The band slow down for the ballad ’Nothing Is Forever’, and whilst I often get a bit bored by ballads they hit the nail well on the head here with a powerful, emotional piece that makes sure to include a great solo in the middle. ’White Flag’, ‘For Your Sins’ and ’;Generation Now’ take us back to the tried and tested Vega formula that sits comfortably between Journey and Def Leppard, tracks that you just enjoy for the quality AOR that they are. ‘Ignite’ is a slower track that feels a little ploddy, for me the weakest track on the album, but it’s followed by the best: ‘Saving Grace’ stands out with a horribly infectious chorus that demands sterling pitch control from vocalist Nick Workman. This Vega’s 2016 ‘summer’ song, and almost certainly the one that’s going to stick around the live set for a good while.

The album closes with the high energy ‘If Not You’ and the anthemic ‘Hurt So Bad’, another track that I feel will slot well into any live set. As an album, ‘Who We Are’ is a rush of adrenaline, a melodic kick in the nuts that will have you coming back for more. It sounds great, and the band are tight as ever. It’s no surprise that Nick Workman sings his heart out as he never gives anything less than his best. The man has a perfect voice for this kind of upbeat melodic rock, with Tom and James Martin helping him to write songs that fit his vocals to a tee. My only complaint is that I’d have liked to hear more guitar heroics from Marcus Thurston, whose contributions are short but incredibly sweet. Come on guys, give the man a 30 second solo at some point!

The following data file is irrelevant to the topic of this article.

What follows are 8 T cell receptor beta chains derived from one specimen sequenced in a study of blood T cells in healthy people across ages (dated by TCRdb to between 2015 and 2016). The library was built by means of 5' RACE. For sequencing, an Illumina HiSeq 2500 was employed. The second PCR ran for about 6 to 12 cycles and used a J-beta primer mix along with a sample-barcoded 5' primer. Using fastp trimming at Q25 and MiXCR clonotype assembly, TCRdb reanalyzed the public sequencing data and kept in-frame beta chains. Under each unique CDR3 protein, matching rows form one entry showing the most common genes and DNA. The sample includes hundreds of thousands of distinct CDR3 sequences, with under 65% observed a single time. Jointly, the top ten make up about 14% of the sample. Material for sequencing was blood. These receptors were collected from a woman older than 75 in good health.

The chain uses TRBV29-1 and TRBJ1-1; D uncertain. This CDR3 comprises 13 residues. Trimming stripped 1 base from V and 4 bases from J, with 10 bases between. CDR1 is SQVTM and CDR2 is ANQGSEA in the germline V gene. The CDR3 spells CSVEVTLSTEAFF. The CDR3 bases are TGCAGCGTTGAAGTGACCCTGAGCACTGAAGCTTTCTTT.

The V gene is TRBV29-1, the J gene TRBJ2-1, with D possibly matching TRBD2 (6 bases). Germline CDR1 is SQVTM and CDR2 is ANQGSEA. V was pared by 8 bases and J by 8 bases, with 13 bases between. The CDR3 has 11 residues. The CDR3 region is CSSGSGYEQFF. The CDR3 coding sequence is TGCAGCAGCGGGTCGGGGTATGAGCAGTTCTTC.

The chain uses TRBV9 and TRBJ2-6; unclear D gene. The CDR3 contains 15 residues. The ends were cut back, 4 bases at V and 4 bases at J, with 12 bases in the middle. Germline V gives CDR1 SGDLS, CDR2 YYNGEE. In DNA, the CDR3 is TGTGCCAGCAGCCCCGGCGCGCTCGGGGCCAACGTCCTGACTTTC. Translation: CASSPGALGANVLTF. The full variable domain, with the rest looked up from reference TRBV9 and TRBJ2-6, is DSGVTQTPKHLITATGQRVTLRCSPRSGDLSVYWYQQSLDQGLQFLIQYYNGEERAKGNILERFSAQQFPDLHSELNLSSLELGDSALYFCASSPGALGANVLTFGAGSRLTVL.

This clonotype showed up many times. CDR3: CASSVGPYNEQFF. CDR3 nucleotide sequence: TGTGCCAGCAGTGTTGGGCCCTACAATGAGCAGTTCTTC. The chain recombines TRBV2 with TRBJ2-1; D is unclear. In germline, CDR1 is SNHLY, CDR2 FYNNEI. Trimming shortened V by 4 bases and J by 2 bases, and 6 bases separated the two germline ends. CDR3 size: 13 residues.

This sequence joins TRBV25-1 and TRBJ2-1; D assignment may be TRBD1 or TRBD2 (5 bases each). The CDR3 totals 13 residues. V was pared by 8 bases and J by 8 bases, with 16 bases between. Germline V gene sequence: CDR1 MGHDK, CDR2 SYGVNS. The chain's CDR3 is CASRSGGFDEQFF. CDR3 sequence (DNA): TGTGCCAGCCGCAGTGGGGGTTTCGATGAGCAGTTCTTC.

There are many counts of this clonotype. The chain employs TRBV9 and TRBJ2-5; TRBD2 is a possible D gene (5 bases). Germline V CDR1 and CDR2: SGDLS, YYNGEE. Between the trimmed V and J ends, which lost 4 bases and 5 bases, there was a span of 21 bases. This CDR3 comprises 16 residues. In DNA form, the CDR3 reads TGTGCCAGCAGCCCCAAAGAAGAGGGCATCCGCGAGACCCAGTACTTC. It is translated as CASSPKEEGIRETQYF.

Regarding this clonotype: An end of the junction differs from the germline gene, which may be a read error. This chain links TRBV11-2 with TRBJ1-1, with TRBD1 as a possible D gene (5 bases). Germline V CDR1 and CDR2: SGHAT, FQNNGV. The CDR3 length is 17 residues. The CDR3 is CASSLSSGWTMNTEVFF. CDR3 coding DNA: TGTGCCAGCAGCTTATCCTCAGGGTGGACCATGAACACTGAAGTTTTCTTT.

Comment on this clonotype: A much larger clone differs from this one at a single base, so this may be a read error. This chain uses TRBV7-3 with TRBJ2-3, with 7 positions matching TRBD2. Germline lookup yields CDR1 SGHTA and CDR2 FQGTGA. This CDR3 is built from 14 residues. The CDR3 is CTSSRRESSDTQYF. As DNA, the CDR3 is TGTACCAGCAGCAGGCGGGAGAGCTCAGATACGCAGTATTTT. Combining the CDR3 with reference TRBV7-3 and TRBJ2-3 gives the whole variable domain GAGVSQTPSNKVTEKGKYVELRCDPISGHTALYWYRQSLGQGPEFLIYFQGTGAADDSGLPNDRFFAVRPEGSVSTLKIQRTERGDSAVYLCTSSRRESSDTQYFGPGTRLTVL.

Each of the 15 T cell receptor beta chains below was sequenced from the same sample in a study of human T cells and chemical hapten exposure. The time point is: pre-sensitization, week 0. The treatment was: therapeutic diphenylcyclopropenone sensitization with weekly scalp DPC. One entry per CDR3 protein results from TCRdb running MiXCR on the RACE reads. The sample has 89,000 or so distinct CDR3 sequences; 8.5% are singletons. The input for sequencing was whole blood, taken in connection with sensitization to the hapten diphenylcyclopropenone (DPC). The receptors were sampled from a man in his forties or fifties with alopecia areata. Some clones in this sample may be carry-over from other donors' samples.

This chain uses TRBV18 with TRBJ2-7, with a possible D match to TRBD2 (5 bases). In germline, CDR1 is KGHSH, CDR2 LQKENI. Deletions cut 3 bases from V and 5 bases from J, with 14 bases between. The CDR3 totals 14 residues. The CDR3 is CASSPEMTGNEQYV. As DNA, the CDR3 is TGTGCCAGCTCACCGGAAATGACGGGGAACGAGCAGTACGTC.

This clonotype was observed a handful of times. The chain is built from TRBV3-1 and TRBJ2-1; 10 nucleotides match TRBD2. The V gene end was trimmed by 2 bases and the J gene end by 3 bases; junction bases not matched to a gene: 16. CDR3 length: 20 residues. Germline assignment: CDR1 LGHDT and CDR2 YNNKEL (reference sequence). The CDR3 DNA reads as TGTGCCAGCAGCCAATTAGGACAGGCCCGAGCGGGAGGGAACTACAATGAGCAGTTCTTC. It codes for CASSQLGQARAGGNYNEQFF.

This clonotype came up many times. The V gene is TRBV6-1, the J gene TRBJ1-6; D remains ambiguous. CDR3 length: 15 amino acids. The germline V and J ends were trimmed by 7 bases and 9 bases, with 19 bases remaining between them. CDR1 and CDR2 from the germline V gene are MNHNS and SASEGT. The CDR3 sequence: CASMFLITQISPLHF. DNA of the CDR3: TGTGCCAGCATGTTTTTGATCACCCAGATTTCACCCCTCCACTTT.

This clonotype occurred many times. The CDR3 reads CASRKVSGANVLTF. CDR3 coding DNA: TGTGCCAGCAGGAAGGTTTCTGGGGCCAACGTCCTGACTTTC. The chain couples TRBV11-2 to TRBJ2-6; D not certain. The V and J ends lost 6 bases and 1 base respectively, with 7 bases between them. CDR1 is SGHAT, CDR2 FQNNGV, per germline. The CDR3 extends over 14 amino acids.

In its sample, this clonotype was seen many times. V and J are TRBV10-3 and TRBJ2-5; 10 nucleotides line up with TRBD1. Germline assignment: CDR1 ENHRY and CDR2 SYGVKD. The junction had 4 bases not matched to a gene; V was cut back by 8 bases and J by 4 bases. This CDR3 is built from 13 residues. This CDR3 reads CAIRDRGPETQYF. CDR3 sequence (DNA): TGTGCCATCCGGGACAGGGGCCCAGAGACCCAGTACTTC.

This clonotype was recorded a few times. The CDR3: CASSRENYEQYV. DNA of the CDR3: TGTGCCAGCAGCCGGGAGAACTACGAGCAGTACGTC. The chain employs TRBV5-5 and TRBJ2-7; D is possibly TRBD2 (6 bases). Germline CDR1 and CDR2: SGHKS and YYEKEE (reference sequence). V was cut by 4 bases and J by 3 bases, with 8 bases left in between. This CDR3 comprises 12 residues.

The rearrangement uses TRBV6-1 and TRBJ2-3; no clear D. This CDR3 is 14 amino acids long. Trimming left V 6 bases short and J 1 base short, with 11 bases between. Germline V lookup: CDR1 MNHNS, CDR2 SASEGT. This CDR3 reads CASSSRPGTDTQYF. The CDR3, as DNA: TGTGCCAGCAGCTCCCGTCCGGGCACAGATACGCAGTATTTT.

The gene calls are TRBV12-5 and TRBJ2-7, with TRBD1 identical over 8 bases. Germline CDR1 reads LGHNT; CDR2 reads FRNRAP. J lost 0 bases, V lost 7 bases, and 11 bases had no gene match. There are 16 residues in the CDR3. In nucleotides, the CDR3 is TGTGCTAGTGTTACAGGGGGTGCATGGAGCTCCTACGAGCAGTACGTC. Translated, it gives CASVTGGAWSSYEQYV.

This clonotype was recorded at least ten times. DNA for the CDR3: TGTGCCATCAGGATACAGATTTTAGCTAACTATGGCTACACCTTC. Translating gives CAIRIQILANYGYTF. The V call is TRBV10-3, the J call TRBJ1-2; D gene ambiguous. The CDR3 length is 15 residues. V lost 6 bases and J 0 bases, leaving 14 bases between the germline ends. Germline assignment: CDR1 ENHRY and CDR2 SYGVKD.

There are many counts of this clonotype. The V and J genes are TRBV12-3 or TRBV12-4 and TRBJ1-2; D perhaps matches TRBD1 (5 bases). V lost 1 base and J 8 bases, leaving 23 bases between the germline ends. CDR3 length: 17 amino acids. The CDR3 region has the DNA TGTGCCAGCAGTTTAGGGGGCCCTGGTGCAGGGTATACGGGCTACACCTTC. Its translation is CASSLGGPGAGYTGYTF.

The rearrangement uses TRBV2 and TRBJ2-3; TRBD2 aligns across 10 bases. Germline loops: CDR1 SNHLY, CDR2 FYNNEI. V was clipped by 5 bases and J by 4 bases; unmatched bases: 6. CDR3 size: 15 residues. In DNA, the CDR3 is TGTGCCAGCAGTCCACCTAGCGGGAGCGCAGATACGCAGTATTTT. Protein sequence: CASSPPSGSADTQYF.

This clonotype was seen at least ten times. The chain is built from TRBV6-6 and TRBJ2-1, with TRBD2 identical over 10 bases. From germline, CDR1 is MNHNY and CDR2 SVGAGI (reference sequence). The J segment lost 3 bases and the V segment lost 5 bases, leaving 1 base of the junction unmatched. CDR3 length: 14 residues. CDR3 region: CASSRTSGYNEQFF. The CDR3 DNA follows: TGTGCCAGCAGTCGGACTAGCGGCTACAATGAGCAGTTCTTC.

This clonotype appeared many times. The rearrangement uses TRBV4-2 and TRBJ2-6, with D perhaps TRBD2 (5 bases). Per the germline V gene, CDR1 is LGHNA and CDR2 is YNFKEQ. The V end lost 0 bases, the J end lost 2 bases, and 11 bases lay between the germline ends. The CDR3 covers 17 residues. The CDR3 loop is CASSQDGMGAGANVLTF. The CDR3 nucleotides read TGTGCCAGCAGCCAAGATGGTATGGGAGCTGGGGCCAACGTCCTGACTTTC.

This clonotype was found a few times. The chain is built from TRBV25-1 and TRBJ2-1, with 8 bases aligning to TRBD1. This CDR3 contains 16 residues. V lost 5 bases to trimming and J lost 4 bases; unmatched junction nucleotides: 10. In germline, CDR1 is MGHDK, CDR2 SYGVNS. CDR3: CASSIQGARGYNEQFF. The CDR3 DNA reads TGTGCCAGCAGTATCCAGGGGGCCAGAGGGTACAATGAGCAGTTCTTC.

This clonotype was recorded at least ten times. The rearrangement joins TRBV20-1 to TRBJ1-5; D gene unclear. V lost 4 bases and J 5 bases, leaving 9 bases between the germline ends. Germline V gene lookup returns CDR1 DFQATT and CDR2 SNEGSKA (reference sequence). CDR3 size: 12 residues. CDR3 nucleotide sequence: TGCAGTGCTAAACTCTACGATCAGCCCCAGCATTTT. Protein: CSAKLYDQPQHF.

In conclusion, ‘Who We Are’ is definitely as good as ‘Stereo Messiah’, and to be honest it’s difficult for any album of this type to be better. Vega still sound fresh and hungry and I’m looking forward to seeing them with Magnum and at the Steelhouse Festival. If ‘Stereo Messiah’ pushed Vega to the top of the UK rock scene, ‘Who We Are’ cements that position.


Official Website

Tuesday, 12 April 2016


I suppose I should say that I’ve long been a fan and admirer of Francis Dunnery. He made some incredible albums with It Bites, and went on to a solo career that has produced some brilliant work. For me, he hasn’t done anything of real interest since ‘The Gully Flats Boys’ over ten years ago, with more recent releases showcasing a man who really doesn’t seem to sure what he wants to do anymore, revisiting his past and wibbling on about astrology and not actually writing any new music. Surely, I hoped, an album named after one of It Bites more aggressive tunes might be different?

Well, the simple answer is ‘no’, as ‘Vampires’ is a double dig pack CD that contains 14 reworkings of It Bites songs. Okay, you may be thinking, maybe this is a chance for Frank to give us interesting new versions of some classics that can sit proudly next to the originals. Again, it’s a big ‘no’ there, as almost all of these add absolutely nothing to the originals. ‘Underneath Your Pillow’ does change the ending so it’s like the old live version but that’s it. There is always the excuse of getting a better production on the songs, but to be honest the originals were pretty damn well produced, and these in general don’t sound as good, although if you were completely new to the songs you would find little to complain about. Indeed, ‘Screaming On The Beaches’ lacks the youthful energy of the original and just sounds hollow, whilst the title track burns up when exposed to the sunlight of the original.

Another bugbear is the price we fans are paying for what is in effect nothing new. $25 for a download? $30 for a CD? Who do you think you are kidding, Mr Dunnery? I understand yours is a cottage industry, but only the most dedicated fans will want to fork out their hard earned for an album they might as well already have. As a ‘Best Of It Bites’ this is a cracker, but as a fan I feel completely ripped off. Ironically, for an album called ‘Vampires’ this is utterly toothless.